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Geschenke und Steuern, Zölle und Tribute

Antike Abgabenformen in Anspruch und Wirklichkeit

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Edited by H. Klinkott, S. Kubisch and Renate Müller-Wollermann

This book examines modes of economic contribution in the ancient world through taxes, tribute, or so-called gifts. Specialists in the field of the ancient Near East, Egypt, classical Greece, Rome, and Israel, joined by an economic anthropologist, present a fresh evaluation of the textual and archaeological evidence. A prime question explored is the extent to which these disparate sources complement or contradict each other.
State-imposed transactions were often recorded with an ideological bias, much dependent on whether the donors and recipients were viewed as in- or outsiders. The present interdisciplinary approach supplies the basis for the ancient economic terminology of contribution, taking into account the specific cultural context, the language of ‘international’ policy, and the correlation between modern and ancient termini.

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Edited by William V. Harris and Giovanni Ruffini

As one of the greatest cities of antiquity, Alexandria has always been a severe challenge to its historians, all the more so because the surviving evidence, material and textual, is so disparate. New archaeological and literary discoveries and the startling diversity of ancient Alexandria (so reminiscent of some modern cities) add to the interest. The present volume contains the papers given at a conference at Columbia University in 2002 which attempted to lay some of the foundations for a new history of Alexandria by considering, in particular, its position between the traditions and life of Egypt on the one hand, and on the other the immigrants who came there from Greece and elsewhere in the wake of the founder Alexander of Macedon.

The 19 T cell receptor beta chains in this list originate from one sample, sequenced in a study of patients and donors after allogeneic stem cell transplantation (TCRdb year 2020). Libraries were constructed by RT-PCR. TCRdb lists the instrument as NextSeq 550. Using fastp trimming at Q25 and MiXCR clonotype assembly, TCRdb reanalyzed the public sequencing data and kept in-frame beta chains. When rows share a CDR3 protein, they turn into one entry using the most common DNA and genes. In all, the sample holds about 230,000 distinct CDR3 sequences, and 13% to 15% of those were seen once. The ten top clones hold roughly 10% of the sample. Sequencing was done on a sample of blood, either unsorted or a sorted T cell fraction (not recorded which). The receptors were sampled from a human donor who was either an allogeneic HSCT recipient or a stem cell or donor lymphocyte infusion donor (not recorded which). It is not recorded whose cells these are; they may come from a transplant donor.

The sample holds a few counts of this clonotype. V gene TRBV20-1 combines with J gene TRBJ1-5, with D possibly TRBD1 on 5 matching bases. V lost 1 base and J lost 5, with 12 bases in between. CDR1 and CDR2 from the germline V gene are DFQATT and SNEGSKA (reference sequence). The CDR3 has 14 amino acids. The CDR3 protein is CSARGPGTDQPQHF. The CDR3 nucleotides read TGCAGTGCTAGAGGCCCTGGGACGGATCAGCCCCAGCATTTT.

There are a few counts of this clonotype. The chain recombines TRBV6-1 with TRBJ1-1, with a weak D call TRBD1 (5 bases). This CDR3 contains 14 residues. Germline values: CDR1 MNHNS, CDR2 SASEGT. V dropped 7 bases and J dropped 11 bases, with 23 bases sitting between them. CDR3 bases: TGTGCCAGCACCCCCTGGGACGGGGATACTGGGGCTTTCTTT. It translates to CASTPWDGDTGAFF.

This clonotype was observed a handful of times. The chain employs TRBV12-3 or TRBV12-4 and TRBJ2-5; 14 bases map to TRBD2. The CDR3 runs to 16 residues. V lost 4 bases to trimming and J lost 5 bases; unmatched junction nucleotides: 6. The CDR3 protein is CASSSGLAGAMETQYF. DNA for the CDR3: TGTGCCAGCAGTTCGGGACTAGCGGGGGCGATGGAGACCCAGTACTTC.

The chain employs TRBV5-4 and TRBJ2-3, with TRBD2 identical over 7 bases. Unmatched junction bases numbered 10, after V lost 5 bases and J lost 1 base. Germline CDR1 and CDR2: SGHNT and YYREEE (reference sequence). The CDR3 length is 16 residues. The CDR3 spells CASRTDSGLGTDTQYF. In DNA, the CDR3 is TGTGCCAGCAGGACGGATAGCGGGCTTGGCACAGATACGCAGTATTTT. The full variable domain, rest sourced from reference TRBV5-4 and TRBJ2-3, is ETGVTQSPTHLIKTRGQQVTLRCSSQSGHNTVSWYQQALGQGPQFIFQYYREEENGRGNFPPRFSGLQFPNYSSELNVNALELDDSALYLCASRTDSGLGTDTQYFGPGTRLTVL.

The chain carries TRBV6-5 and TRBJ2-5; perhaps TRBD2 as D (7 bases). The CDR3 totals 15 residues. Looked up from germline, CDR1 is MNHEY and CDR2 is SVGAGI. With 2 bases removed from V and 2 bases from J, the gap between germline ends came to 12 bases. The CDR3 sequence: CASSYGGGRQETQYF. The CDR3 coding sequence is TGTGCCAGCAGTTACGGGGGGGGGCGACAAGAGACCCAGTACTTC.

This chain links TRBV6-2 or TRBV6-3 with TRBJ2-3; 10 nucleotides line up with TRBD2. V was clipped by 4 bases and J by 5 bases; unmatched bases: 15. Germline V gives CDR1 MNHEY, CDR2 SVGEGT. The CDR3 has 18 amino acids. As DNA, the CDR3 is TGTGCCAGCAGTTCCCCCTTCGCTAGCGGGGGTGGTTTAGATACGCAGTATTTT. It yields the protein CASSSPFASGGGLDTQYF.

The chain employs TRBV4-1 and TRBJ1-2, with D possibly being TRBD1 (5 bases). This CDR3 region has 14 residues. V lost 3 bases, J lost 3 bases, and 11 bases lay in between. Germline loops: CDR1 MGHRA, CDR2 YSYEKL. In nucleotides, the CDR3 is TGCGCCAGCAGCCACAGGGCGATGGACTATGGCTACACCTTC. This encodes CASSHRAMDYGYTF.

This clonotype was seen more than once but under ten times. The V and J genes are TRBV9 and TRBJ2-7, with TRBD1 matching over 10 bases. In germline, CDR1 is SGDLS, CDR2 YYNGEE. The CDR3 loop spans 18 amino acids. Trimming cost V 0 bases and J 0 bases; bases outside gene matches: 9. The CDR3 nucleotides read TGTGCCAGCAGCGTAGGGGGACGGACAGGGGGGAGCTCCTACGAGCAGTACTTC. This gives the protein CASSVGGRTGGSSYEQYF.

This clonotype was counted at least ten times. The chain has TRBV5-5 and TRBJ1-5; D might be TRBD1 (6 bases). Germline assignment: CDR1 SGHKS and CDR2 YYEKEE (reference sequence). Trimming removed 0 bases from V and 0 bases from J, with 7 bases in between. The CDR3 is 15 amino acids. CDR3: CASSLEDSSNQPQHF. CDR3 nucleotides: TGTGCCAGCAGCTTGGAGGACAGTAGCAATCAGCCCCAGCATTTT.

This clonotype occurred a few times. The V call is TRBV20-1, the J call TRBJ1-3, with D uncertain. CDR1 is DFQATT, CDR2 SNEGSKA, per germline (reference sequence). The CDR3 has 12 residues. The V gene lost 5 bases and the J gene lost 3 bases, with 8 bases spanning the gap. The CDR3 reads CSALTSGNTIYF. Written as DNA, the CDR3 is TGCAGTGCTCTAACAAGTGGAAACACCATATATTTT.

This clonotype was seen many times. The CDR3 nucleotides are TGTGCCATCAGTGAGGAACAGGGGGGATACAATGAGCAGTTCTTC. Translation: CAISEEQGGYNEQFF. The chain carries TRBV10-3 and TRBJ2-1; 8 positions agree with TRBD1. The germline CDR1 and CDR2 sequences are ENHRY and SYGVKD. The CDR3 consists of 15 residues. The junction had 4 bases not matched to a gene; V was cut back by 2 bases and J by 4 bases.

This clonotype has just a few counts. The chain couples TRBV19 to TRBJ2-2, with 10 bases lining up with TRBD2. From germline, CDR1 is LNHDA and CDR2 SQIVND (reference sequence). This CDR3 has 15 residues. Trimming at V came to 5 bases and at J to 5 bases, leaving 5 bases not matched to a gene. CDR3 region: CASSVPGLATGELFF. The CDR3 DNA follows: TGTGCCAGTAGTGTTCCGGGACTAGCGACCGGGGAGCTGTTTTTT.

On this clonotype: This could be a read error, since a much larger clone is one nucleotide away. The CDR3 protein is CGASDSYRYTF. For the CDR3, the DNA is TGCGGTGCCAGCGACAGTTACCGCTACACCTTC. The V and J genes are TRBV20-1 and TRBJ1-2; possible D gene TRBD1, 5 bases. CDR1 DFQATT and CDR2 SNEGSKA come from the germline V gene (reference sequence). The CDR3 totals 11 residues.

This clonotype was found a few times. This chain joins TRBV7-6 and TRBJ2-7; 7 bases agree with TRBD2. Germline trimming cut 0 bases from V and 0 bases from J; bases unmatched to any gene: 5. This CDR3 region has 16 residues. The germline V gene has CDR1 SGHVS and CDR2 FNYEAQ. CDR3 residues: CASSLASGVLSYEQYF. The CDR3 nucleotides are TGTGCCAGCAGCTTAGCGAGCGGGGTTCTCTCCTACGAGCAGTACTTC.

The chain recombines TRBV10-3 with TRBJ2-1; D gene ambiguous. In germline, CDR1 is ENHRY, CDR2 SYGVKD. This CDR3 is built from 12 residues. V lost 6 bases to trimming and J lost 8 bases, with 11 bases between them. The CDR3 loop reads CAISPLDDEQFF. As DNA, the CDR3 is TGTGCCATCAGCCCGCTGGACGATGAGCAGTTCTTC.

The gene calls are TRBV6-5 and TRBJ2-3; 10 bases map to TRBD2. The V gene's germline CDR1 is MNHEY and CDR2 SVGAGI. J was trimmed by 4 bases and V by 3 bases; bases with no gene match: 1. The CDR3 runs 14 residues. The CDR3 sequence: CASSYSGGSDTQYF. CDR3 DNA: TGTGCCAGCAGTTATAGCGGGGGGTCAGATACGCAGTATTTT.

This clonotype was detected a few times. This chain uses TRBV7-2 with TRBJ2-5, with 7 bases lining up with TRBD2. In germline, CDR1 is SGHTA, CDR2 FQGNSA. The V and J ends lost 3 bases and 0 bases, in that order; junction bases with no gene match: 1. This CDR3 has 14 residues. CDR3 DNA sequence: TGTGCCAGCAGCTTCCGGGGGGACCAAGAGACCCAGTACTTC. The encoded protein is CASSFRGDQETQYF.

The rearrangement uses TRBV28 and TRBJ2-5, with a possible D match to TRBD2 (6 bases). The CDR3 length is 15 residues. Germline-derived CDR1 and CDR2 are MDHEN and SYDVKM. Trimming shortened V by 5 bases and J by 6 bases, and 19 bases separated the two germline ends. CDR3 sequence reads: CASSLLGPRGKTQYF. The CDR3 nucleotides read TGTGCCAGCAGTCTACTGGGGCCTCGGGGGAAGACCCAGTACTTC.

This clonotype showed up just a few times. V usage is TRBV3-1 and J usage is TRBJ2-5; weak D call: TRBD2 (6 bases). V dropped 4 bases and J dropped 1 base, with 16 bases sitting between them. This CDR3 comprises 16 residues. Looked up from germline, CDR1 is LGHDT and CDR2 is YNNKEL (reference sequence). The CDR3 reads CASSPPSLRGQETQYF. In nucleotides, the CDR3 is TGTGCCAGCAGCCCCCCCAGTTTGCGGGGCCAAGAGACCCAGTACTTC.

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B.H. Isaac

The studies in this collection deal with a variety of subjects. Their focus is the Roman Empire in the East, the Roman army, Judaea in the Roman period, and Jewish history. Inscriptions are published in them and literary sources discussed.
First, Judaea in the period before the arrival of the Romans as well as under Roman rule forms the centre of attention. Here, articles on specific documents are presented and historical problems discussed ranging from the Seleucid period to the Later Roman Empire.
The second part of the book contains studies of the wider area and the third part is concerned with the Roman army, its organisation and aims in the Frontier areas.
Many of these papers are hard to find and it is particularly valuable to have all of them together and logically arranged in one volume. Moreover extensive discussions of recent publications and newly published material have been added here.
Moving beyond deeply ingrained orientalist and postcolonial paradigms, this series provides a platform for cross-regional, multidisciplinary and longue durée approaches to the cultural history of the Mediterranean, one of the richest and most dynamic intercultural meeting places in the world. Cultural Interactions in the Mediterranean hosts edited volumes and monographs that focus on the connected histories of all those cultures that shaped their identities on both commonalities and differences with others in this region. These identities were negotiated through a variety of social media, such as public rituals and performances, diplomacy, warfare, codified law, literature and material culture, and were applied to a wide range of political, economic and religious goals. The chronological scope of this series ranges from prehistoric times to the present day.

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László Török

Twentieth century commentaries on Herodotus' passages on Nubia, the historical kingdom of Kush and the Aithiopia of the Greek tradition, rely mostly on an outdated and biased interpretation of the textual and archaeological evidence. Disputing both the Nubia image of twentieth century Egyptology and the Herodotus interpretation of traditional Quellenkritik, the author traces back the Aithiopian information that was available to Herodotus to a discourse on Kushite kingship created under the Nubian pharaohs of the Twenty-Fifth Dynasty and preserved in the Ptah sanctuary at Memphis. Insufficient for a self-contained Aithiopian logos, the information acquired by Herodotus complements and supports accounts of the land, origins, customs and history of other peoples and bears a relation to the intention of the actual narrative contexts into which the author of The Histories inserted it.

The Star of Bethlehem and the Magi

Interdisciplinary Perspectives from Experts on the Ancient Near East, the Greco-Roman World, and Modern Astronomy